A Pair of Holy Land Discoveries

It’s amazing that new things are still emerging from Holy Land sites and discoveries.

After a hundred years of excavations at Tel Megiddo, archaeologists have just discovered a hidden vessel containing gold and silver jewelry wrapped in cloth.  The objects date from about 1100BC, and include a unique gold earring decorated with either ibex or wild goats. The objects may be of Egyptian origin, and were probably from the private home of a Canaanite. The vessel was quite obviously hidden by the owners to prevent discovery (and succeeded for a few thousand years, and following countless excavations), and may have been left behind during the area’s many conflicts.

A “tel” is an area that has been built into a mound over many, many years of occupation and rebuilding. There are more than two dozen layers of occupation at Tel Megiddo stretching back over 3000 years. Megiddo is mentioned multiple times in the Bible, and was the site of various battles, ancient and modern.

The find is an important one:

The assortment of jewelry is also out of the ordinary, notes [Ph.D. candidate Eran Arie]. Though the collection includes a number of lunette (moon-shaped) earrings of common Canaanite origin, researchers found an abundance of gold items in the collection and a number of beads made from carnelian, which was frequently used in the making of Egyptian jewellery in the same period. This points to a strong Egyptian connection, whether in influence or origin. Such a connection would not be surprising, according to Prof. Cline, who stated that interactions between Egypt and Megiddo are known to have taken place during both the Bronze Age and the Iron Age.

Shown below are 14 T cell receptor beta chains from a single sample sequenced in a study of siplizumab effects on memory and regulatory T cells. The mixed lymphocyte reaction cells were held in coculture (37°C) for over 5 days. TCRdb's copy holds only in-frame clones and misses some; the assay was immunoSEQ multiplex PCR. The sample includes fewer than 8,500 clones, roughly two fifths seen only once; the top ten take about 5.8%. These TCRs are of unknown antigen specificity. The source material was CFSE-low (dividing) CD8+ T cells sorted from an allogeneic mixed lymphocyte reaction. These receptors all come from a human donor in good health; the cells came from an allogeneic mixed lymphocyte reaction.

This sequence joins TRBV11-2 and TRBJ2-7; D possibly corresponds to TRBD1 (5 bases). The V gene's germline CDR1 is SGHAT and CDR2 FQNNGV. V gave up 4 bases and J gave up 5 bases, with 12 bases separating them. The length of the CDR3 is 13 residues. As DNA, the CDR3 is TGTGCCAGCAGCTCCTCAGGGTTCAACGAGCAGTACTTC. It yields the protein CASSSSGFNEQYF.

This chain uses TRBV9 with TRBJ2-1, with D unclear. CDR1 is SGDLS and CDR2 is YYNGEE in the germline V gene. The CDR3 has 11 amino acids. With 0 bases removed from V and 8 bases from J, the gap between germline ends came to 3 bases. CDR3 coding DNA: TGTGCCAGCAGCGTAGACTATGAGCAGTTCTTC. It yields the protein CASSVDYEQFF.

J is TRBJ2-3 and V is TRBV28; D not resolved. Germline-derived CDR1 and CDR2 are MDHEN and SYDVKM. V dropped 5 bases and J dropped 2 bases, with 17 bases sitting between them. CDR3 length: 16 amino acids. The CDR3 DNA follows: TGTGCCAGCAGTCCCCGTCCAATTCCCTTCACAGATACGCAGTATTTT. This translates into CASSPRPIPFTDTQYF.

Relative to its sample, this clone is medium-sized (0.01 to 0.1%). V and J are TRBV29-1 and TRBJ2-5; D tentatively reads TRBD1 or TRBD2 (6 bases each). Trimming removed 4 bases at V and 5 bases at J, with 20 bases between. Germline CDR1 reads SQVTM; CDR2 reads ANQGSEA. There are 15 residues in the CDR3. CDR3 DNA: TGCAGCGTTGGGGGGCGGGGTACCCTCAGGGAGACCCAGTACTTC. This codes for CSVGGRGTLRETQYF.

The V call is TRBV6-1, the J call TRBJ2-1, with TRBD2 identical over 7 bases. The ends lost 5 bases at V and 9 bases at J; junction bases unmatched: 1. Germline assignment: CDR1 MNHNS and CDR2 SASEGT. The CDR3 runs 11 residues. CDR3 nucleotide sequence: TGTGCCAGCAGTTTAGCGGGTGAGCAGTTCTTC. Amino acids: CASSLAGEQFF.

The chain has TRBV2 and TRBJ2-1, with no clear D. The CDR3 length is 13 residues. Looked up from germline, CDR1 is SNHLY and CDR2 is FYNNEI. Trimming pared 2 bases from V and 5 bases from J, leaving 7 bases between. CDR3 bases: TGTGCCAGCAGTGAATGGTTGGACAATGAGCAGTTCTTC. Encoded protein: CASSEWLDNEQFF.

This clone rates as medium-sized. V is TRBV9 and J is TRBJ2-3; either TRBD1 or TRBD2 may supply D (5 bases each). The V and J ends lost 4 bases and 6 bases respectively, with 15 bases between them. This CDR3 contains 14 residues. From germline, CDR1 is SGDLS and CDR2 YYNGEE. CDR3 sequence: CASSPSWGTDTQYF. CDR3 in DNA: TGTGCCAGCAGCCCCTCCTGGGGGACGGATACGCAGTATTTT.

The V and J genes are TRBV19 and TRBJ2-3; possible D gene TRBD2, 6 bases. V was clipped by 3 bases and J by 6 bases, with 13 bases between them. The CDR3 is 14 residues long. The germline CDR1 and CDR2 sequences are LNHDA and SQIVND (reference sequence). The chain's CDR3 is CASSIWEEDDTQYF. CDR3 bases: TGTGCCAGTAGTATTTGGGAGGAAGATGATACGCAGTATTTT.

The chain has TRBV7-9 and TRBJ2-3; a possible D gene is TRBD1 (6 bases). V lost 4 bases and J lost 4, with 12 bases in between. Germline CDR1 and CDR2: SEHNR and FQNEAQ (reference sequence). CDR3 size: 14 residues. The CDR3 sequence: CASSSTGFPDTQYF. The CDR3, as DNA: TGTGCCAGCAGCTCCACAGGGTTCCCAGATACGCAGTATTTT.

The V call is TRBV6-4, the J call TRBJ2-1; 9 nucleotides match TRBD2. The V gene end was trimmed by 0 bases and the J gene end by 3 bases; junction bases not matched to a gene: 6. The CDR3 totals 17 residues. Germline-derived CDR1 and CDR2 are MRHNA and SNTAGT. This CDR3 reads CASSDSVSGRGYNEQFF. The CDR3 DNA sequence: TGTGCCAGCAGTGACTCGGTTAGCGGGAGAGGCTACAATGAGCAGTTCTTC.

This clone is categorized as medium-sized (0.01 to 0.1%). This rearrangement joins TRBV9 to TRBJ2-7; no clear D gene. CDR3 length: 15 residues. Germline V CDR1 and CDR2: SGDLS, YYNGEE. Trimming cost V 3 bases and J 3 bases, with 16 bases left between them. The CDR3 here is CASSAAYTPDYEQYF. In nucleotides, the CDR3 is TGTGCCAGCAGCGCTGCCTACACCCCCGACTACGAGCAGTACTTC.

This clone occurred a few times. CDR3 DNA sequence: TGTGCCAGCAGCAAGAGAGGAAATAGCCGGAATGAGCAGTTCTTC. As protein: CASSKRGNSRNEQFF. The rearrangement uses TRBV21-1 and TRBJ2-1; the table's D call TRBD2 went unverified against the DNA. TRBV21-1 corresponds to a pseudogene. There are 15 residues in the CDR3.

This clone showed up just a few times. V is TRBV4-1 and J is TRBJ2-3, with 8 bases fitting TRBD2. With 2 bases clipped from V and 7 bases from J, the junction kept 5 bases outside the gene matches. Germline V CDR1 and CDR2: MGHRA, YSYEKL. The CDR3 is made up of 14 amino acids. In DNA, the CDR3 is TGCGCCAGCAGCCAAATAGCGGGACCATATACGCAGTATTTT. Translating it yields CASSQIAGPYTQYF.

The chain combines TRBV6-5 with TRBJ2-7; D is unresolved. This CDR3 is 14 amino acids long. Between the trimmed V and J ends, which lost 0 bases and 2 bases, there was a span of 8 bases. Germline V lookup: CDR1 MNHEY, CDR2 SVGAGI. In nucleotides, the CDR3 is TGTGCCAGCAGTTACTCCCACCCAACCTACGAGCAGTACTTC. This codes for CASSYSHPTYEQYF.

The most notable piece, the researchers agree, is a gold earring with a pattern of molded wild goats. “For unique items, we work to find parallels to help place the items in their correct cultural and chronological settings, but in this case we still haven’t found anything,” say the researchers.

New Discoveries from Qumran

The other story has to do with the Dead Sea Scrolls. If you were wondering if they still have any surprises in store after all this time, the answer is yes.

For years, it was believed that the DSS fragments include pieces of every Biblical text with the exception of Nehemiah and Esther.

Well, we can reduce that to just Esther now. Torleif Elgvin of Evangelical Lutheran University College in Oslo has announced that he has discovered a piece of Nehemiah among some two dozen previously unpublished fragments. The pieces are from from Qumran Cave 4, Bar-Kokhba caves, and Wadi ed-Daliyeh, and will appear in a forthcoming book called Gleanings from the Caves.

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About Thomas L. McDonald

Thomas L. McDonald writes about technology, theology, history, games, and shiny things. Details of his rather uneventful life as a professional writer and magazine editor can be found in the About tab.